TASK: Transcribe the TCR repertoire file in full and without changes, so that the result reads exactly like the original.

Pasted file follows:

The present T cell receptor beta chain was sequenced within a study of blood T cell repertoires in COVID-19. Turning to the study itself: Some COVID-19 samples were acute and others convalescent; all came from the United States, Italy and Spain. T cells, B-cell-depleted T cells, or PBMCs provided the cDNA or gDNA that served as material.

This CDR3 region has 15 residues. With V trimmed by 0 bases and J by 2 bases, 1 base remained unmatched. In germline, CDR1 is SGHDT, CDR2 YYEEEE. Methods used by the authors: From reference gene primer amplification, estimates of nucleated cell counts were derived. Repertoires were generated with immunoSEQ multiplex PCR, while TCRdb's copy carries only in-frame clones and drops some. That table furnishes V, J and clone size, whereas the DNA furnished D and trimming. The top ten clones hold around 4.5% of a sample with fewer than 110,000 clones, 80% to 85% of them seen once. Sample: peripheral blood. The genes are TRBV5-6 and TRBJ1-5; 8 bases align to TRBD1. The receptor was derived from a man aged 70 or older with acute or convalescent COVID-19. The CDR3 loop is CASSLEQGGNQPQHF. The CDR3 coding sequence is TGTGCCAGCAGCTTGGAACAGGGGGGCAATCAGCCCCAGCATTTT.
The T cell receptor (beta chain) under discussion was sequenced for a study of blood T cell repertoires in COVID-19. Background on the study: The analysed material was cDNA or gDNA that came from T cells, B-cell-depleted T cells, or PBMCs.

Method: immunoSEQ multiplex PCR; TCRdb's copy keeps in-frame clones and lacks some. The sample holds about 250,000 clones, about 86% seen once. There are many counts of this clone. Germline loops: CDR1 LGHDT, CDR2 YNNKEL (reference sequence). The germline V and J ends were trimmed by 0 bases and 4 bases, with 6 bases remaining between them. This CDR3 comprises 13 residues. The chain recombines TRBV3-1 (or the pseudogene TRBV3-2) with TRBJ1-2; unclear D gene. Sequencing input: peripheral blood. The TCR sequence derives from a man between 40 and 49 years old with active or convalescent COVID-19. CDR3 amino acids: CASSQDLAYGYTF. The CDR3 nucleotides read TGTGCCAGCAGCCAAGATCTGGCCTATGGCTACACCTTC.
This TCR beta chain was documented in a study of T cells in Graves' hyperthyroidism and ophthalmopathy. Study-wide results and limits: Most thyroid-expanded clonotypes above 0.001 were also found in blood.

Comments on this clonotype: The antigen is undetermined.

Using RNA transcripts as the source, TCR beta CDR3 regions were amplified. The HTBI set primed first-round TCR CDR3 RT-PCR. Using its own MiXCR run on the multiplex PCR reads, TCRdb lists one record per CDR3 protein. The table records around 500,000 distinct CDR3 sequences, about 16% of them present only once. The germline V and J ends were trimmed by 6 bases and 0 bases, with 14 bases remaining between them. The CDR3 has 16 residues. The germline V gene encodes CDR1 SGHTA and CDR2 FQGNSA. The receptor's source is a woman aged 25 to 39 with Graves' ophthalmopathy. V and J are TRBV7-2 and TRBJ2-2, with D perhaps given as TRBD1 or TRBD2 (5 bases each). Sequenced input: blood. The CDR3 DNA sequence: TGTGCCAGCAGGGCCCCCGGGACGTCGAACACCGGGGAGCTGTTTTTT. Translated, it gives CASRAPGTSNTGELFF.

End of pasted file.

The present T cell receptor beta chain was sequenced within a study of blood T cell repertoires in COVID-19. Turning to the study itself: Some COVID-19 samples were acute and others convalescent; all came from the United States, Italy and Spain. T cells, B-cell-depleted T cells, or PBMCs provided the cDNA or gDNA that served as material.

This CDR3 region has 15 residues. With V trimmed by 0 bases and J by 2 bases, 1 base remained unmatched. In germline, CDR1 is SGHDT, CDR2 YYEEEE. Methods used by the authors: From reference gene primer amplification, estimates of nucleated cell counts were derived. Repertoires were generated with immunoSEQ multiplex PCR, while TCRdb's copy carries only in-frame clones and drops some. That table furnishes V, J and clone size, whereas the DNA furnished D and trimming. The top ten clones hold around 4.5% of a sample with fewer than 110,000 clones, 80% to 85% of them seen once. Sample: peripheral blood. The genes are TRBV5-6 and TRBJ1-5; 8 bases align to TRBD1. The receptor was derived from a man aged 70 or older with acute or convalescent COVID-19. The CDR3 loop is CASSLEQGGNQPQHF. The CDR3 coding sequence is TGTGCCAGCAGCTTGGAACAGGGGGGCAATCAGCCCCAGCATTTT.
The T cell receptor (beta chain) under discussion was sequenced for a study of blood T cell repertoires in COVID-19. Background on the study: The analysed material was cDNA or gDNA that came from T cells, B-cell-depleted T cells, or PBMCs.

Method: immunoSEQ multiplex PCR; TCRdb's copy keeps in-frame clones and lacks some. The sample holds about 250,000 clones, about 86% seen once. There are many counts of this clone. Germline loops: CDR1 LGHDT, CDR2 YNNKEL (reference sequence). The germline V and J ends were trimmed by 0 bases and 4 bases, with 6 bases remaining between them. This CDR3 comprises 13 residues. The chain recombines TRBV3-1 (or the pseudogene TRBV3-2) with TRBJ1-2; unclear D gene. Sequencing input: peripheral blood. The TCR sequence derives from a man between 40 and 49 years old with active or convalescent COVID-19. CDR3 amino acids: CASSQDLAYGYTF. The CDR3 nucleotides read TGTGCCAGCAGCCAAGATCTGGCCTATGGCTACACCTTC.
This TCR beta chain was documented in a study of T cells in Graves' hyperthyroidism and ophthalmopathy. Study-wide results and limits: Most thyroid-expanded clonotypes above 0.001 were also found in blood.

Comments on this clonotype: The antigen is undetermined.

Using RNA transcripts as the source, TCR beta CDR3 regions were amplified. The HTBI set primed first-round TCR CDR3 RT-PCR. Using its own MiXCR run on the multiplex PCR reads, TCRdb lists one record per CDR3 protein. The table records around 500,000 distinct CDR3 sequences, about 16% of them present only once. The germline V and J ends were trimmed by 6 bases and 0 bases, with 14 bases remaining between them. The CDR3 has 16 residues. The germline V gene encodes CDR1 SGHTA and CDR2 FQGNSA. The receptor's source is a woman aged 25 to 39 with Graves' ophthalmopathy. V and J are TRBV7-2 and TRBJ2-2, with D perhaps given as TRBD1 or TRBD2 (5 bases each). Sequenced input: blood. The CDR3 DNA sequence: TGTGCCAGCAGGGCCCCCGGGACGTCGAACACCGGGGAGCTGTTTTTT. Translated, it gives CASRAPGTSNTGELFF.